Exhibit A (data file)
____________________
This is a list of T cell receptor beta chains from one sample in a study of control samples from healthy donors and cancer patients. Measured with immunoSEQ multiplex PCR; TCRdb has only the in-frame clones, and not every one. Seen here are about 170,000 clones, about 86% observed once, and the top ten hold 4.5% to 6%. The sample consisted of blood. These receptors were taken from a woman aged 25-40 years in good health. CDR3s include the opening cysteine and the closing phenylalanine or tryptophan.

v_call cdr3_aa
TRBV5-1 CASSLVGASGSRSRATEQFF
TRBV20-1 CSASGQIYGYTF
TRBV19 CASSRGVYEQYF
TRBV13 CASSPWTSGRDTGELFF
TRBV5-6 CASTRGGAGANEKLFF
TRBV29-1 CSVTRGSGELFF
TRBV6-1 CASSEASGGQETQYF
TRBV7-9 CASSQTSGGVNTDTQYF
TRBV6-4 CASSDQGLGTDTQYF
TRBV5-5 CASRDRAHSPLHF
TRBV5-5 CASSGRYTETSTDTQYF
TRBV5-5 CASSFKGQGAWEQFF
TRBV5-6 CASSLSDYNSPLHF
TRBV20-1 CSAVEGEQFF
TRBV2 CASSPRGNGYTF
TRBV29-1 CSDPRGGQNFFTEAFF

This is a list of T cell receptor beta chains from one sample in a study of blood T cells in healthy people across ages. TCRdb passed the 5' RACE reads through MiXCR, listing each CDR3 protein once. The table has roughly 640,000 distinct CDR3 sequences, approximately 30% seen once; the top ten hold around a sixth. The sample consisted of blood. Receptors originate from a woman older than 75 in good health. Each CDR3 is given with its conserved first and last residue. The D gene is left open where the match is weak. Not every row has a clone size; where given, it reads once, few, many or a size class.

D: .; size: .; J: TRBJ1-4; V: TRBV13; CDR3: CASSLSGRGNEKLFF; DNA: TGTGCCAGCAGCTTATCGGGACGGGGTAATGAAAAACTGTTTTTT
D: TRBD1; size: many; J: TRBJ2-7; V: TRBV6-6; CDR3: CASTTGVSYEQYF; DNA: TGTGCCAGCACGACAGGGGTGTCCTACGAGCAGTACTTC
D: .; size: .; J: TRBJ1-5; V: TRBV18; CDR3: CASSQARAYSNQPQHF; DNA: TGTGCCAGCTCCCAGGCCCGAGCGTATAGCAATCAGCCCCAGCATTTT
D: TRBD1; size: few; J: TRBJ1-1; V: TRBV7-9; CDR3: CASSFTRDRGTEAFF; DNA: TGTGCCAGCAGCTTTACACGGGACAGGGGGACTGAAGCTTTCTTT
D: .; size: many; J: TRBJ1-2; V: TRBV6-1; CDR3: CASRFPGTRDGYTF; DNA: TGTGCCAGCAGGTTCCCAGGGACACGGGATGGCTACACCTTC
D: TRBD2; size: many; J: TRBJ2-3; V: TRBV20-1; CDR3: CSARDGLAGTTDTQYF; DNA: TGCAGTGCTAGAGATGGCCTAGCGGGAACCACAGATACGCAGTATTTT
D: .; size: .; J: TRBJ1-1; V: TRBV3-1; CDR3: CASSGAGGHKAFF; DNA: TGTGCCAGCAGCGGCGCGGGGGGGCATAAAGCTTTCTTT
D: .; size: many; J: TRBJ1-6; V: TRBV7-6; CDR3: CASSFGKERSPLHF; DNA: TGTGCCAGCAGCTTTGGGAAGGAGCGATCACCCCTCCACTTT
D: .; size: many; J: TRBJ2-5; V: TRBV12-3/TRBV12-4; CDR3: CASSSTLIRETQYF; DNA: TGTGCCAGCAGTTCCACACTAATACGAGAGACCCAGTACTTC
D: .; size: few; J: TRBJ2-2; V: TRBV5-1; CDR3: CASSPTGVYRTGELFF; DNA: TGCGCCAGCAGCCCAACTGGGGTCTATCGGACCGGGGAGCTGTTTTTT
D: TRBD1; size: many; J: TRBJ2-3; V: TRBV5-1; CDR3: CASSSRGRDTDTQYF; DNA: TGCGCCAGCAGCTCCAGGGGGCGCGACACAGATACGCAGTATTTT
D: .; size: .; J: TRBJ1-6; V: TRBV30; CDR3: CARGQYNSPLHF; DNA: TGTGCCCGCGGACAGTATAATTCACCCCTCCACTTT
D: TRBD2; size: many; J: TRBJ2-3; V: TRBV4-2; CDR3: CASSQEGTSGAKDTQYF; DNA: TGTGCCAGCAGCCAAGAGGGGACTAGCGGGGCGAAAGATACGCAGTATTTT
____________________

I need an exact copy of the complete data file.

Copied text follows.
This is a list of T cell receptor beta chains from one sample in a study of control samples from healthy donors and cancer patients. Measured with immunoSEQ multiplex PCR; TCRdb has only the in-frame clones, and not every one. Seen here are about 170,000 clones, about 86% observed once, and the top ten hold 4.5% to 6%. The sample consisted of blood. These receptors were taken from a woman aged 25-40 years in good health. CDR3s include the opening cysteine and the closing phenylalanine or tryptophan.

v_call cdr3_aa
TRBV5-1 CASSLVGASGSRSRATEQFF
TRBV20-1 CSASGQIYGYTF
TRBV19 CASSRGVYEQYF
TRBV13 CASSPWTSGRDTGELFF
TRBV5-6 CASTRGGAGANEKLFF
TRBV29-1 CSVTRGSGELFF
TRBV6-1 CASSEASGGQETQYF
TRBV7-9 CASSQTSGGVNTDTQYF
TRBV6-4 CASSDQGLGTDTQYF
TRBV5-5 CASRDRAHSPLHF
TRBV5-5 CASSGRYTETSTDTQYF
TRBV5-5 CASSFKGQGAWEQFF
TRBV5-6 CASSLSDYNSPLHF
TRBV20-1 CSAVEGEQFF
TRBV2 CASSPRGNGYTF
TRBV29-1 CSDPRGGQNFFTEAFF

This is a list of T cell receptor beta chains from one sample in a study of blood T cells in healthy people across ages. TCRdb passed the 5' RACE reads through MiXCR, listing each CDR3 protein once. The table has roughly 640,000 distinct CDR3 sequences, approximately 30% seen once; the top ten hold around a sixth. The sample consisted of blood. Receptors originate from a woman older than 75 in good health. Each CDR3 is given with its conserved first and last residue. The D gene is left open where the match is weak. Not every row has a clone size; where given, it reads once, few, many or a size class.

D: .; size: .; J: TRBJ1-4; V: TRBV13; CDR3: CASSLSGRGNEKLFF; DNA: TGTGCCAGCAGCTTATCGGGACGGGGTAATGAAAAACTGTTTTTT
D: TRBD1; size: many; J: TRBJ2-7; V: TRBV6-6; CDR3: CASTTGVSYEQYF; DNA: TGTGCCAGCACGACAGGGGTGTCCTACGAGCAGTACTTC
D: .; size: .; J: TRBJ1-5; V: TRBV18; CDR3: CASSQARAYSNQPQHF; DNA: TGTGCCAGCTCCCAGGCCCGAGCGTATAGCAATCAGCCCCAGCATTTT
D: TRBD1; size: few; J: TRBJ1-1; V: TRBV7-9; CDR3: CASSFTRDRGTEAFF; DNA: TGTGCCAGCAGCTTTACACGGGACAGGGGGACTGAAGCTTTCTTT
D: .; size: many; J: TRBJ1-2; V: TRBV6-1; CDR3: CASRFPGTRDGYTF; DNA: TGTGCCAGCAGGTTCCCAGGGACACGGGATGGCTACACCTTC
D: TRBD2; size: many; J: TRBJ2-3; V: TRBV20-1; CDR3: CSARDGLAGTTDTQYF; DNA: TGCAGTGCTAGAGATGGCCTAGCGGGAACCACAGATACGCAGTATTTT
D: .; size: .; J: TRBJ1-1; V: TRBV3-1; CDR3: CASSGAGGHKAFF; DNA: TGTGCCAGCAGCGGCGCGGGGGGGCATAAAGCTTTCTTT
D: .; size: many; J: TRBJ1-6; V: TRBV7-6; CDR3: CASSFGKERSPLHF; DNA: TGTGCCAGCAGCTTTGGGAAGGAGCGATCACCCCTCCACTTT
D: .; size: many; J: TRBJ2-5; V: TRBV12-3/TRBV12-4; CDR3: CASSSTLIRETQYF; DNA: TGTGCCAGCAGTTCCACACTAATACGAGAGACCCAGTACTTC
D: .; size: few; J: TRBJ2-2; V: TRBV5-1; CDR3: CASSPTGVYRTGELFF; DNA: TGCGCCAGCAGCCCAACTGGGGTCTATCGGACCGGGGAGCTGTTTTTT
D: TRBD1; size: many; J: TRBJ2-3; V: TRBV5-1; CDR3: CASSSRGRDTDTQYF; DNA: TGCGCCAGCAGCTCCAGGGGGCGCGACACAGATACGCAGTATTTT
D: .; size: .; J: TRBJ1-6; V: TRBV30; CDR3: CARGQYNSPLHF; DNA: TGTGCCCGCGGACAGTATAATTCACCCCTCCACTTT
D: TRBD2; size: many; J: TRBJ2-3; V: TRBV4-2; CDR3: CASSQEGTSGAKDTQYF; DNA: TGTGCCAGCAGCCAAGAGGGGACTAGCGGGGCGAAAGATACGCAGTATTTT